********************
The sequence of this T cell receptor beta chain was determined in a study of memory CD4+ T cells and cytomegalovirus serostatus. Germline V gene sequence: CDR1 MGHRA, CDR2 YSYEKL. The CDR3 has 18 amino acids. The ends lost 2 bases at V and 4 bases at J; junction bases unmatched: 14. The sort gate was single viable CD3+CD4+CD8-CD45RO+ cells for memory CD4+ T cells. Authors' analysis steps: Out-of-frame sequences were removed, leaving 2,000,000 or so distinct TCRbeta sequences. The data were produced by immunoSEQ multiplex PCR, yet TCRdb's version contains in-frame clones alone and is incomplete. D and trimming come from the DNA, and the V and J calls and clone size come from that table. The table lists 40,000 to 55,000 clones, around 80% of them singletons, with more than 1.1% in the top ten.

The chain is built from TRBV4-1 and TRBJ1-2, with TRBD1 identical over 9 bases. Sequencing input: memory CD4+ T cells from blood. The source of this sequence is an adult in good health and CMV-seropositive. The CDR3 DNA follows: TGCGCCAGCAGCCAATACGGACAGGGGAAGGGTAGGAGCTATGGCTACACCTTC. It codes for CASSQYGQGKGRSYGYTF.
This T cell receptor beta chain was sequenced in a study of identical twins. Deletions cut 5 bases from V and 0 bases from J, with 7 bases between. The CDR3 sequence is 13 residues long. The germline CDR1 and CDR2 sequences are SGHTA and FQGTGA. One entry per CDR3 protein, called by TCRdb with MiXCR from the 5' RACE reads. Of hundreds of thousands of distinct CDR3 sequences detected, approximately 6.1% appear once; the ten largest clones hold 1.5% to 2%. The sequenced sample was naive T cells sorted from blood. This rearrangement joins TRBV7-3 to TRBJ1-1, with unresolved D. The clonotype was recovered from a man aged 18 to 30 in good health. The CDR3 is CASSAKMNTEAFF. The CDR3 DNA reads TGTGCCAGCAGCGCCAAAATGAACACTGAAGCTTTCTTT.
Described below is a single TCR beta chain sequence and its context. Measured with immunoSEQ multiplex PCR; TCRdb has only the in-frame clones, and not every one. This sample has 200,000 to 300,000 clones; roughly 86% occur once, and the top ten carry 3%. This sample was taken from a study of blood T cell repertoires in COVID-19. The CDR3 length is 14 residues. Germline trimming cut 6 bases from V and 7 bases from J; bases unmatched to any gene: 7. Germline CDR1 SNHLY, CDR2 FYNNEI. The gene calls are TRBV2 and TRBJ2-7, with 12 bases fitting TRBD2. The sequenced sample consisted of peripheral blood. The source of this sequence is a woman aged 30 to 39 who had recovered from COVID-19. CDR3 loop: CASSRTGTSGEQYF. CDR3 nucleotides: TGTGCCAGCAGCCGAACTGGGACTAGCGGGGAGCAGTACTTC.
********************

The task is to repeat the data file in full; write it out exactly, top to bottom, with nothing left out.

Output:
The sequence of this T cell receptor beta chain was determined in a study of memory CD4+ T cells and cytomegalovirus serostatus. Germline V gene sequence: CDR1 MGHRA, CDR2 YSYEKL. The CDR3 has 18 amino acids. The ends lost 2 bases at V and 4 bases at J; junction bases unmatched: 14. The sort gate was single viable CD3+CD4+CD8-CD45RO+ cells for memory CD4+ T cells. Authors' analysis steps: Out-of-frame sequences were removed, leaving 2,000,000 or so distinct TCRbeta sequences. The data were produced by immunoSEQ multiplex PCR, yet TCRdb's version contains in-frame clones alone and is incomplete. D and trimming come from the DNA, and the V and J calls and clone size come from that table. The table lists 40,000 to 55,000 clones, around 80% of them singletons, with more than 1.1% in the top ten.

The chain is built from TRBV4-1 and TRBJ1-2, with TRBD1 identical over 9 bases. Sequencing input: memory CD4+ T cells from blood. The source of this sequence is an adult in good health and CMV-seropositive. The CDR3 DNA follows: TGCGCCAGCAGCCAATACGGACAGGGGAAGGGTAGGAGCTATGGCTACACCTTC. It codes for CASSQYGQGKGRSYGYTF.
This T cell receptor beta chain was sequenced in a study of identical twins. Deletions cut 5 bases from V and 0 bases from J, with 7 bases between. The CDR3 sequence is 13 residues long. The germline CDR1 and CDR2 sequences are SGHTA and FQGTGA. One entry per CDR3 protein, called by TCRdb with MiXCR from the 5' RACE reads. Of hundreds of thousands of distinct CDR3 sequences detected, approximately 6.1% appear once; the ten largest clones hold 1.5% to 2%. The sequenced sample was naive T cells sorted from blood. This rearrangement joins TRBV7-3 to TRBJ1-1, with unresolved D. The clonotype was recovered from a man aged 18 to 30 in good health. The CDR3 is CASSAKMNTEAFF. The CDR3 DNA reads TGTGCCAGCAGCGCCAAAATGAACACTGAAGCTTTCTTT.
Described below is a single TCR beta chain sequence and its context. Measured with immunoSEQ multiplex PCR; TCRdb has only the in-frame clones, and not every one. This sample has 200,000 to 300,000 clones; roughly 86% occur once, and the top ten carry 3%. This sample was taken from a study of blood T cell repertoires in COVID-19. The CDR3 length is 14 residues. Germline trimming cut 6 bases from V and 7 bases from J; bases unmatched to any gene: 7. Germline CDR1 SNHLY, CDR2 FYNNEI. The gene calls are TRBV2 and TRBJ2-7, with 12 bases fitting TRBD2. The sequenced sample consisted of peripheral blood. The source of this sequence is a woman aged 30 to 39 who had recovered from COVID-19. CDR3 loop: CASSRTGTSGEQYF. CDR3 nucleotides: TGTGCCAGCAGCCGAACTGGGACTAGCGGGGAGCAGTACTTC.